Grace Freund (Getty Images/The Baltimore Sun/MCT/Kevin Rector)  
University of Maryland junior Grace Freund studies to become a volunteer at the school's student-run Help Center, which works with students dealing with mental health crises. Of the estimated 58 million American adults with a diagnosable mental disorder, more than 11 million have a serious mental illness, such as schizophrenia, bipolar disorder or major depression. (Getty Images/The Baltimore Sun/MCT/Kevin Rector)

In addition, many states don't require school nurses. As a result, the coverage varies widely, from a high of 4,411 students per school nurse in Michigan in 2011 to a low of 396 in Vermont.55 “In the Northeast the ratios are more realistic and safe for kids, but as you go further South and West, there often is no requirement for school nursing, and the ratios get larger,” says Linda Davis-Alldritt, president of the National Association of School Nurses, based in Silver Spring, Md.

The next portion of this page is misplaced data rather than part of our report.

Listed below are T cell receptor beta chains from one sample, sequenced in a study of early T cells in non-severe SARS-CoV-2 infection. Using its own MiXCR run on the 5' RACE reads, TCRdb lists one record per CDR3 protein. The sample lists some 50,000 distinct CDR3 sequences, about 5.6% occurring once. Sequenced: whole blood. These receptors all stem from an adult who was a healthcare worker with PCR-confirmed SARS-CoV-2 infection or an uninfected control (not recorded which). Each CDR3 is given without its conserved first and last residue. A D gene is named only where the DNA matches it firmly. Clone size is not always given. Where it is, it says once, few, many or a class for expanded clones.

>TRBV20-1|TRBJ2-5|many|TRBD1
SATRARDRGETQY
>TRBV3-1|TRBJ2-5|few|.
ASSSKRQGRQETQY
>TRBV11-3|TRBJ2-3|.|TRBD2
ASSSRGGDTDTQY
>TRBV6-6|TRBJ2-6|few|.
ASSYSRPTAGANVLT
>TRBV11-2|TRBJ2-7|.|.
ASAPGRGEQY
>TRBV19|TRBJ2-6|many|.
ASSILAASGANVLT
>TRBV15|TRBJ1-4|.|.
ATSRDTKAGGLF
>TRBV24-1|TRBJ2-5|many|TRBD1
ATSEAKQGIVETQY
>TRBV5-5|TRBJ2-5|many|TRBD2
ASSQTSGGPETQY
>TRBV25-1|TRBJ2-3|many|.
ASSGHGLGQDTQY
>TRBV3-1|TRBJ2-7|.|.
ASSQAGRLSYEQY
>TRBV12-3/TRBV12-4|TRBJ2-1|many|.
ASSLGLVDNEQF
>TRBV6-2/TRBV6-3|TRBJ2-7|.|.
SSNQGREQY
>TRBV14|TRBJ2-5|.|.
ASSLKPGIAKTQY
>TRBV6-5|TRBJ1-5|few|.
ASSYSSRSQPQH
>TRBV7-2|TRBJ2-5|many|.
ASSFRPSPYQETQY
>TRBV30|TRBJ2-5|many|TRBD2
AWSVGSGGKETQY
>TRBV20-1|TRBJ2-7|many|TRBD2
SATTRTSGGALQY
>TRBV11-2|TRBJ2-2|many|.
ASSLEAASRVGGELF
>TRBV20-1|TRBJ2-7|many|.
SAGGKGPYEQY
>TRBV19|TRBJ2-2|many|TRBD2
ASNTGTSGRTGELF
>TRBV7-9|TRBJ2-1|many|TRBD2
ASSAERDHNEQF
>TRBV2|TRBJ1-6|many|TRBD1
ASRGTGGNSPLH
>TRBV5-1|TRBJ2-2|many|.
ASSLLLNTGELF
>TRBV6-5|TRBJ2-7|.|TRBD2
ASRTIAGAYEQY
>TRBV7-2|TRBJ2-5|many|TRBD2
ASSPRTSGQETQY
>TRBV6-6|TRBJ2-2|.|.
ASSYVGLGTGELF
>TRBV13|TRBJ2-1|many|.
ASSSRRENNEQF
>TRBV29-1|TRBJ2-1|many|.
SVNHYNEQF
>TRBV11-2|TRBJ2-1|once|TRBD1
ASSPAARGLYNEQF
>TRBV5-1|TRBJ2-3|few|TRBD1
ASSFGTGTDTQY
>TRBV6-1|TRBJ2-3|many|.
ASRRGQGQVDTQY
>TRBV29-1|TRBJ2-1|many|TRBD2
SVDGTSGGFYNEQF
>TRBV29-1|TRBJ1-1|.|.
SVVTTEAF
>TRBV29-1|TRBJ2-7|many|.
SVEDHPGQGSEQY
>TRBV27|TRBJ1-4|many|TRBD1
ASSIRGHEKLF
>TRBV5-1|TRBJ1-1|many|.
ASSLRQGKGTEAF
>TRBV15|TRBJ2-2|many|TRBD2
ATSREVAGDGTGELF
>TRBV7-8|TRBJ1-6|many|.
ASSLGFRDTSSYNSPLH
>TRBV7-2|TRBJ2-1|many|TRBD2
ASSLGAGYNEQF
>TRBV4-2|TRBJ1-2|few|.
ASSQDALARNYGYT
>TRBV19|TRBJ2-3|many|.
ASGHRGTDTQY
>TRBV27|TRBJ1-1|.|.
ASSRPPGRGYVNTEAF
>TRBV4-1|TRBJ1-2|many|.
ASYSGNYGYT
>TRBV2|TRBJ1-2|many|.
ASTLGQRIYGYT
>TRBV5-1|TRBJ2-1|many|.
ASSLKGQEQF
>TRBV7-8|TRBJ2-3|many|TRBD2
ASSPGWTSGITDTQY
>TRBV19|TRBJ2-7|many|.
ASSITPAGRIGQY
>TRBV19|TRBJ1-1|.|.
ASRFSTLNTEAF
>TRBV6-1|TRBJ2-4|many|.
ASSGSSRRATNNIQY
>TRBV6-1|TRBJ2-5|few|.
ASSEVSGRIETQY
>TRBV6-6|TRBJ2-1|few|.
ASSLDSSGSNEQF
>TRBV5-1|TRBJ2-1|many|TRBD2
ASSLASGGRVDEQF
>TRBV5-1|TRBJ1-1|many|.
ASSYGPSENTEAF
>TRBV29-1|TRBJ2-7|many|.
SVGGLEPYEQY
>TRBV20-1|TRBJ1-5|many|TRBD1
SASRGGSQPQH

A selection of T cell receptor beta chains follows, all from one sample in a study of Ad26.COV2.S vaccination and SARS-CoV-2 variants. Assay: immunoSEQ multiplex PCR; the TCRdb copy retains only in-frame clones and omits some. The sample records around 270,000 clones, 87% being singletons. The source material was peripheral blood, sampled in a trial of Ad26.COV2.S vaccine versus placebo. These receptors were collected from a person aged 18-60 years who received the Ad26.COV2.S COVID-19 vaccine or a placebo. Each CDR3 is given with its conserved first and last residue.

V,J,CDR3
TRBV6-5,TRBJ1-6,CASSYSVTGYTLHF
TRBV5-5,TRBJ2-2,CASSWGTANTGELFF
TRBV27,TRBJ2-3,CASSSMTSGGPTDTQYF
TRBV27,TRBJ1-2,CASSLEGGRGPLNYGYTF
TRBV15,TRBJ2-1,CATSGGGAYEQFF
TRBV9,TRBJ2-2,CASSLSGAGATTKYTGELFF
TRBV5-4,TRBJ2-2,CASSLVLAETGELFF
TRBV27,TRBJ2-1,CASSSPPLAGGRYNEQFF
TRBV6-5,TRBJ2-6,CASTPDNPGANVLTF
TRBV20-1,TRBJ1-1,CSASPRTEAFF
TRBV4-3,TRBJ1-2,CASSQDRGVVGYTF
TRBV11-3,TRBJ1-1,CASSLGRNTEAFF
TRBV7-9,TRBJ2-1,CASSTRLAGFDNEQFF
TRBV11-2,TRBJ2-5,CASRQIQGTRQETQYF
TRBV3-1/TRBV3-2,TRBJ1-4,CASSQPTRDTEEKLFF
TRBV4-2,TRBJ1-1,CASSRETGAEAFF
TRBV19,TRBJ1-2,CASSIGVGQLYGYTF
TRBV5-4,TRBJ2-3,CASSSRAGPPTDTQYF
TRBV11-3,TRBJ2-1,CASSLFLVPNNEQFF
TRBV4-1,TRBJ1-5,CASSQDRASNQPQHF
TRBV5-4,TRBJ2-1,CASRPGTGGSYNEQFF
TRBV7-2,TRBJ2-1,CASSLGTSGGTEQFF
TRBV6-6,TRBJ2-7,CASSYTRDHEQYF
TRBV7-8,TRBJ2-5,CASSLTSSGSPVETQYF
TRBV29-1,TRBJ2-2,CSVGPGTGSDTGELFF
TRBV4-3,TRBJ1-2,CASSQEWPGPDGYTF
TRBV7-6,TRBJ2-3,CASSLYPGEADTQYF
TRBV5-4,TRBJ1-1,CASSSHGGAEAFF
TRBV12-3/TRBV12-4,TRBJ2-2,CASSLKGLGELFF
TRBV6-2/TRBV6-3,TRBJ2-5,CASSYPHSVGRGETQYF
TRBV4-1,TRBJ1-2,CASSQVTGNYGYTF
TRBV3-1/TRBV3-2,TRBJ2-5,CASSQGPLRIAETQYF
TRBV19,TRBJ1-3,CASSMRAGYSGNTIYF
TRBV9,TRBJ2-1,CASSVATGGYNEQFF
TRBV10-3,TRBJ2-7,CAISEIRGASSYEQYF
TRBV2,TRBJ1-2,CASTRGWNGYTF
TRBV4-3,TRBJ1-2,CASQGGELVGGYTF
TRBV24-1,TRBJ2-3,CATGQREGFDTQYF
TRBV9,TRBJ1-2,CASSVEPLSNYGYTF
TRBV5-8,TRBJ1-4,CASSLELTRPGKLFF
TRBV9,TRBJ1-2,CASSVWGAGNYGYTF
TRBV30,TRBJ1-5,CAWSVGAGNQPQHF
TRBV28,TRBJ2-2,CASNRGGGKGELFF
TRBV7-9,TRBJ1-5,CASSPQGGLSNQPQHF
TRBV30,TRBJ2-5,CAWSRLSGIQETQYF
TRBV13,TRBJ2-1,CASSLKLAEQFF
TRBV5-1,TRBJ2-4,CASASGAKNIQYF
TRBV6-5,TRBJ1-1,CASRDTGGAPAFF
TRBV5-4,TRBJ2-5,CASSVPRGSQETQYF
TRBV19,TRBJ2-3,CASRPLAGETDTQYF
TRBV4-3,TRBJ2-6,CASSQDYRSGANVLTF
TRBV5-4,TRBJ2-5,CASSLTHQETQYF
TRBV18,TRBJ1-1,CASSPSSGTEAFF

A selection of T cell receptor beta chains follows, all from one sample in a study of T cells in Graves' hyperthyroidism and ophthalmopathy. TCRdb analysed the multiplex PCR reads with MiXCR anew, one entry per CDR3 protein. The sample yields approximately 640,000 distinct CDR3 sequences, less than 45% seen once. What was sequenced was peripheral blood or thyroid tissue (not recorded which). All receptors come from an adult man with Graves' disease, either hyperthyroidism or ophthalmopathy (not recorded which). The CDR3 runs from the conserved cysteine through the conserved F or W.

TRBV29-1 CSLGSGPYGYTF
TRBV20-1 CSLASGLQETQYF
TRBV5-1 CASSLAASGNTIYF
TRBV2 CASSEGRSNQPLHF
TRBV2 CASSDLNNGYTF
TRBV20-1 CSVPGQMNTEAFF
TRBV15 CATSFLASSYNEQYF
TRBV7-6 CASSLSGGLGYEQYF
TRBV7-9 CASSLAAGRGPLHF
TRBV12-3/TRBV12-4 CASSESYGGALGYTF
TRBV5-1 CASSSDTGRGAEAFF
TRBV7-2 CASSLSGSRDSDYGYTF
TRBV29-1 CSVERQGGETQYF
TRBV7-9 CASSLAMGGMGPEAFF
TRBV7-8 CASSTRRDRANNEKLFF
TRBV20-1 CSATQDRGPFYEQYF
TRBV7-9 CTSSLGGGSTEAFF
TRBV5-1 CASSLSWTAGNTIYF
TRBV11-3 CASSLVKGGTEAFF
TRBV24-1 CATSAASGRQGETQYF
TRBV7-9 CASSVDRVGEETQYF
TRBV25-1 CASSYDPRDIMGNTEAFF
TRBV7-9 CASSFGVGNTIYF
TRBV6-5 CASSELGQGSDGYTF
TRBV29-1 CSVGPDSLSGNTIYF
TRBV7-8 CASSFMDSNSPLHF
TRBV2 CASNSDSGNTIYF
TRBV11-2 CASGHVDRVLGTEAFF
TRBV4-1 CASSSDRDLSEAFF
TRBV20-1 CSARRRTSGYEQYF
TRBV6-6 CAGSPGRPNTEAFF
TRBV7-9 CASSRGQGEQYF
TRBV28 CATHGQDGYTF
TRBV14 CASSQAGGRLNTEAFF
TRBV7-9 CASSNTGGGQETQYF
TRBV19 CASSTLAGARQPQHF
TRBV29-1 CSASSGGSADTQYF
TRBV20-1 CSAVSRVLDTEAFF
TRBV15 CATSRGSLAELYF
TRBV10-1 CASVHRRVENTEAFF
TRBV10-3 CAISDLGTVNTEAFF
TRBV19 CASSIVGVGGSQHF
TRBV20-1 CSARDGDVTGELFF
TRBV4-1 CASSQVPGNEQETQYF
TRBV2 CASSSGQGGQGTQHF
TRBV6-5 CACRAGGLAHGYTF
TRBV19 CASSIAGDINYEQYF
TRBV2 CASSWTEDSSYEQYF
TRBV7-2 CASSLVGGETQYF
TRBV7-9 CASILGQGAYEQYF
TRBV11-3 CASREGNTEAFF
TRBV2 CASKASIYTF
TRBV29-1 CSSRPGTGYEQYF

Obama's plan calls for bringing a program called Mental Health First Aid into schools to train teachers, school security officers and even front-desk personnel to recognize the signs of mental illness in youngsters.

Introduced in the United States in 2008 and modeled after a program in Australia, Mental Health First Aid is a 12-hour interactive training course designed to help the public identify, understand and respond appropriately to signs of mental illness and substance use disorders. More than 120,000 people have been trained since its inception in the United States.

“It has the potential to normalize mental illness in the public eye, not unlike physical illness,” says Wayne Lindstrom, president and CEO of Mental Health America.

Mental Health First Aid recently modified its program for use in schools, reducing it to eight hours and altering the content to better reflect signs and symptoms in young people. Two school districts — in McAllen, Texas, and Tulare County, Calif. — have signed on so far. “We don't teach people how to diagnose or treat mental illness,” says Bryan Gibb, director of public education at the National Council for Community Behavioral Healthcare, which helps run the program. Nor do Mental Health First Aid instructors simply give teachers a list of warning signs with instructions: “If you see these, pick up the phone,” says Gibb. “There would be so many false alarms.”